AMA Adopts New Policy to Increase Organ Donation Nationwide

HONOLULU – With the need for donated organs far exceeding the number available for transplantation in the U.S., the American Medical Association (AMA) adopted policy during its Interim Meeting this week aimed at increasing organ donation rates—particularly among minority populations with historically low donation rates.

While reports show that the vast majority of U.S. adults support organ donation, only about half are actually registered as organ donors and only three in 1,000 of those registered actually become donors after death. Given the significant need to increase the number of organs available for donation, the AMA’s new policy calls for the development of public education programs that are tailored to address the factors that most influence people’s attitudes toward organ donation in order to improve their willingness to donate.

“Although the numbers of organ donors and transplants has been growing slowly over the last two decades, there aren’t nearly enough donated organs to satisfy the number of people in need of transplants. We know this is due in large part to the factors that influence a person’s decision on whether to designate themselves as a donor—ranging from religious and cultural beliefs to family influence, beliefs about body integrity after death, and limited knowledge about organ donation,” said AMA Board Member Albert J. Osbahr III, M.D. “We will continue to support the implementation of programs aimed at improving the public’s willingness to donate and help identify other approaches to encourage more people to become organ donors.”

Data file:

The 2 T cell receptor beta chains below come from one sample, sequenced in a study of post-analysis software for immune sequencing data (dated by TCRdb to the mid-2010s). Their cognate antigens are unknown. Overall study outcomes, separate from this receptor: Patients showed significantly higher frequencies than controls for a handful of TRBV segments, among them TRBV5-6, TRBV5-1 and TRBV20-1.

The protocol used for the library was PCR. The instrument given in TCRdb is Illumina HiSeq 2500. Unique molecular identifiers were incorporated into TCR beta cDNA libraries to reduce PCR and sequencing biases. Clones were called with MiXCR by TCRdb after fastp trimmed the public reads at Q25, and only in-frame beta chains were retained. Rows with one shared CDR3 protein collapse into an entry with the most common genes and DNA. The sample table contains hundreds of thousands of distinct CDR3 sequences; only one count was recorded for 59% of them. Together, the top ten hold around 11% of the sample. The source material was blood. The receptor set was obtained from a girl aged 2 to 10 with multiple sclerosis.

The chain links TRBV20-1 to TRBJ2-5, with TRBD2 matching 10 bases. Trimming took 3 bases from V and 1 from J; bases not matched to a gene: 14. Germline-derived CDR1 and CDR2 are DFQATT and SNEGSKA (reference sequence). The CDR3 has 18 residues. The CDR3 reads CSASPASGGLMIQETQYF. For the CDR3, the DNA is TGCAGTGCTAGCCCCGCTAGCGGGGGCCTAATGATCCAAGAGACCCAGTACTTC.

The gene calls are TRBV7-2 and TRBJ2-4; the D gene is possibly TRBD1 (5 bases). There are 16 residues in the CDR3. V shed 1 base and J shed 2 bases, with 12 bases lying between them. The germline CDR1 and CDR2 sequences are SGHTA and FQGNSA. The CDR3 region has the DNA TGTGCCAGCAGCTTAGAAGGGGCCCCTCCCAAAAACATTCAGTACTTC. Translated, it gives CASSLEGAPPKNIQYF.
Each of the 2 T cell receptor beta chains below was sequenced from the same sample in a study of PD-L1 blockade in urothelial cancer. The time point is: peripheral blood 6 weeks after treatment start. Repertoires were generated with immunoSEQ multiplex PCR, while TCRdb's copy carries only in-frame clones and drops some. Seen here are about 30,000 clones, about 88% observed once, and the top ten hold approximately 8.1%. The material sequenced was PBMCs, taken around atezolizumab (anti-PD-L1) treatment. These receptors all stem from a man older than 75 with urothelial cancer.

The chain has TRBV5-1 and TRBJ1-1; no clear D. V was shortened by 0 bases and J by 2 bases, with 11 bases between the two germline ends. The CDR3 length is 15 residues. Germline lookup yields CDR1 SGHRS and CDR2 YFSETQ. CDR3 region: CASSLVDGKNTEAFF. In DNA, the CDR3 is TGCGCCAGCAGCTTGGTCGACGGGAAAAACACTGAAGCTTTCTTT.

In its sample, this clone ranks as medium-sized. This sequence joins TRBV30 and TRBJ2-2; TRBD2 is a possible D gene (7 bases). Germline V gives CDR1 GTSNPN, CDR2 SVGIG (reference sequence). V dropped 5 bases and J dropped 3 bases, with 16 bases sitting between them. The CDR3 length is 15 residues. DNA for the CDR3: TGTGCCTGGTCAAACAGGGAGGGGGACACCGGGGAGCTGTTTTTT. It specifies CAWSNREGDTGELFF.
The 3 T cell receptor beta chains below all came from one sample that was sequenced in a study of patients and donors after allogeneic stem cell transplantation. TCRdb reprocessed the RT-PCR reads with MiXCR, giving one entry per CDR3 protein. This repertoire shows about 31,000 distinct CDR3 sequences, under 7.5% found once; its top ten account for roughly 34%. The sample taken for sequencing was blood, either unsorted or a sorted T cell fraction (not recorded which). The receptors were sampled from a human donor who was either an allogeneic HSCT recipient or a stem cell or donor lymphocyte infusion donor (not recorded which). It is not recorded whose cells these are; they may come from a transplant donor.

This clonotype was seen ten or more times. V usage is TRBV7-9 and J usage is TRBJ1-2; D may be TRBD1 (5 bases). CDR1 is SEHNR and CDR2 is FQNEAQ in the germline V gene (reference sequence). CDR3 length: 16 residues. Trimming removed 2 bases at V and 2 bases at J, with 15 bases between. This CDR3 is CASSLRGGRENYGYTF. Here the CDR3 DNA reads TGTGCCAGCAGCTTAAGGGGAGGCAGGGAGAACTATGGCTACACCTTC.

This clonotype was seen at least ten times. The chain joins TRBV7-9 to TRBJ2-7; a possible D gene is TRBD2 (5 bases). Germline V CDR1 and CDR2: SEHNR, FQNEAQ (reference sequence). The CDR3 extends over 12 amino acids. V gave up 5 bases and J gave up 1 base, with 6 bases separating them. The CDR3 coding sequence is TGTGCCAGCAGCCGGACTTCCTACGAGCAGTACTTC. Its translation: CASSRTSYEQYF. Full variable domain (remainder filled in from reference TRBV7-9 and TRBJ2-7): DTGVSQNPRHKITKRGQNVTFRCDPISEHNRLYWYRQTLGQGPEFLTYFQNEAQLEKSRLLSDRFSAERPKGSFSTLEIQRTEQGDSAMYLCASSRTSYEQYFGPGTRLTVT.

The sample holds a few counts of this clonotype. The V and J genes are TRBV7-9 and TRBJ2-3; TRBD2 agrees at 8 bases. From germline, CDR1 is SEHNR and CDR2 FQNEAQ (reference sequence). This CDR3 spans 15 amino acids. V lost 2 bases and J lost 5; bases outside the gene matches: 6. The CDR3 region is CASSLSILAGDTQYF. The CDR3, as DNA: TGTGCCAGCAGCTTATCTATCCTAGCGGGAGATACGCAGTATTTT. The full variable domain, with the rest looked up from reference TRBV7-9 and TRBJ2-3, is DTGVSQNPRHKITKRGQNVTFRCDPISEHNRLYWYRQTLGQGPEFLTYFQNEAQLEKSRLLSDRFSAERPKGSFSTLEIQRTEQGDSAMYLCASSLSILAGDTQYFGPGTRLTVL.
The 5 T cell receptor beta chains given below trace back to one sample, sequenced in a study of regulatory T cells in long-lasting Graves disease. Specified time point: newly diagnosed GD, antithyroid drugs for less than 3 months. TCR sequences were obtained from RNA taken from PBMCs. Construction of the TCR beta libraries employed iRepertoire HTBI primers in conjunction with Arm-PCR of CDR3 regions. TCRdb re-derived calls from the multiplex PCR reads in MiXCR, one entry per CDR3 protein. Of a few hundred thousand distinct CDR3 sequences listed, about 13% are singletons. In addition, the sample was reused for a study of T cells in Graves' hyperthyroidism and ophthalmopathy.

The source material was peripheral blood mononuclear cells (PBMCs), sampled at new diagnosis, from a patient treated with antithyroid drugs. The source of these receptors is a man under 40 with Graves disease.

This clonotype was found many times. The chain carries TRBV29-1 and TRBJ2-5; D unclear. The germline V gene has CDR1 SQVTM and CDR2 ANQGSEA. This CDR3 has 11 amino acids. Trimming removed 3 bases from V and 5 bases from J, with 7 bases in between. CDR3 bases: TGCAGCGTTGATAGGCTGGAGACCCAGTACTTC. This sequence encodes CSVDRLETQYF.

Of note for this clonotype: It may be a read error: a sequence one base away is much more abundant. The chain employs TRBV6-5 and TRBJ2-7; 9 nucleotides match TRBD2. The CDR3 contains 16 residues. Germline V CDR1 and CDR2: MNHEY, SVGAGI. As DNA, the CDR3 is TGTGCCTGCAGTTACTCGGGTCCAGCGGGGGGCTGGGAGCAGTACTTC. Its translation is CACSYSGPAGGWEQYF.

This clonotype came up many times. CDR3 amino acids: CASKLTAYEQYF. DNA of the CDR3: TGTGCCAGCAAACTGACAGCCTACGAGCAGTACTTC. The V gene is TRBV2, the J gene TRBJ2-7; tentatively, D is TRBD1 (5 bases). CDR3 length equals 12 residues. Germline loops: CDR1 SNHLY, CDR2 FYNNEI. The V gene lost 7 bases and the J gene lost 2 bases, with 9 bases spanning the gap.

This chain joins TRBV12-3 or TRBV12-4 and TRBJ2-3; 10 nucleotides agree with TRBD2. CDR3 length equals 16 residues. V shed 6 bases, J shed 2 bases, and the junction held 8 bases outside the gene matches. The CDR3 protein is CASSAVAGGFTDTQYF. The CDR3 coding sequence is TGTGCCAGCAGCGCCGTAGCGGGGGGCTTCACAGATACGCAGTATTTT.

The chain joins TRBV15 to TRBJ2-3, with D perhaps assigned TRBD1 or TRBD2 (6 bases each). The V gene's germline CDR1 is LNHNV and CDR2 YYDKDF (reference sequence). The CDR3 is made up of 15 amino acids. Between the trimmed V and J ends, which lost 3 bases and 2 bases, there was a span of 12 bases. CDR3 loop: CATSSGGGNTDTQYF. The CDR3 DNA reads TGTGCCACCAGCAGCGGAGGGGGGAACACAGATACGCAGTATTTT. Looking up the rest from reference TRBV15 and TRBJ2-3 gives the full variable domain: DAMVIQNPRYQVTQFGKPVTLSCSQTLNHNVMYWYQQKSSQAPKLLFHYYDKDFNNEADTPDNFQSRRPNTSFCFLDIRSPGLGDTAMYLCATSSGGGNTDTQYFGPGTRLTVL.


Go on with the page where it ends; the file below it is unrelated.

To help ensure sufficient organ donation nationwide, the AMA’s new policy also calls for educational programs targeted to populations with historically low organ donation rates. Of the nearly 120,000 people who are on the national transplant waiting list, the proportion of racial and ethnic minority patients is higher than the corresponding proportion of racial and ethnic minorities who are donors. In fact, African Americans make up nearly 30 percent of the waiting list and Hispanics make up approximately 20 percent, yet only about 16 percent of donors are African American and only 14 percent of donors are Hispanic.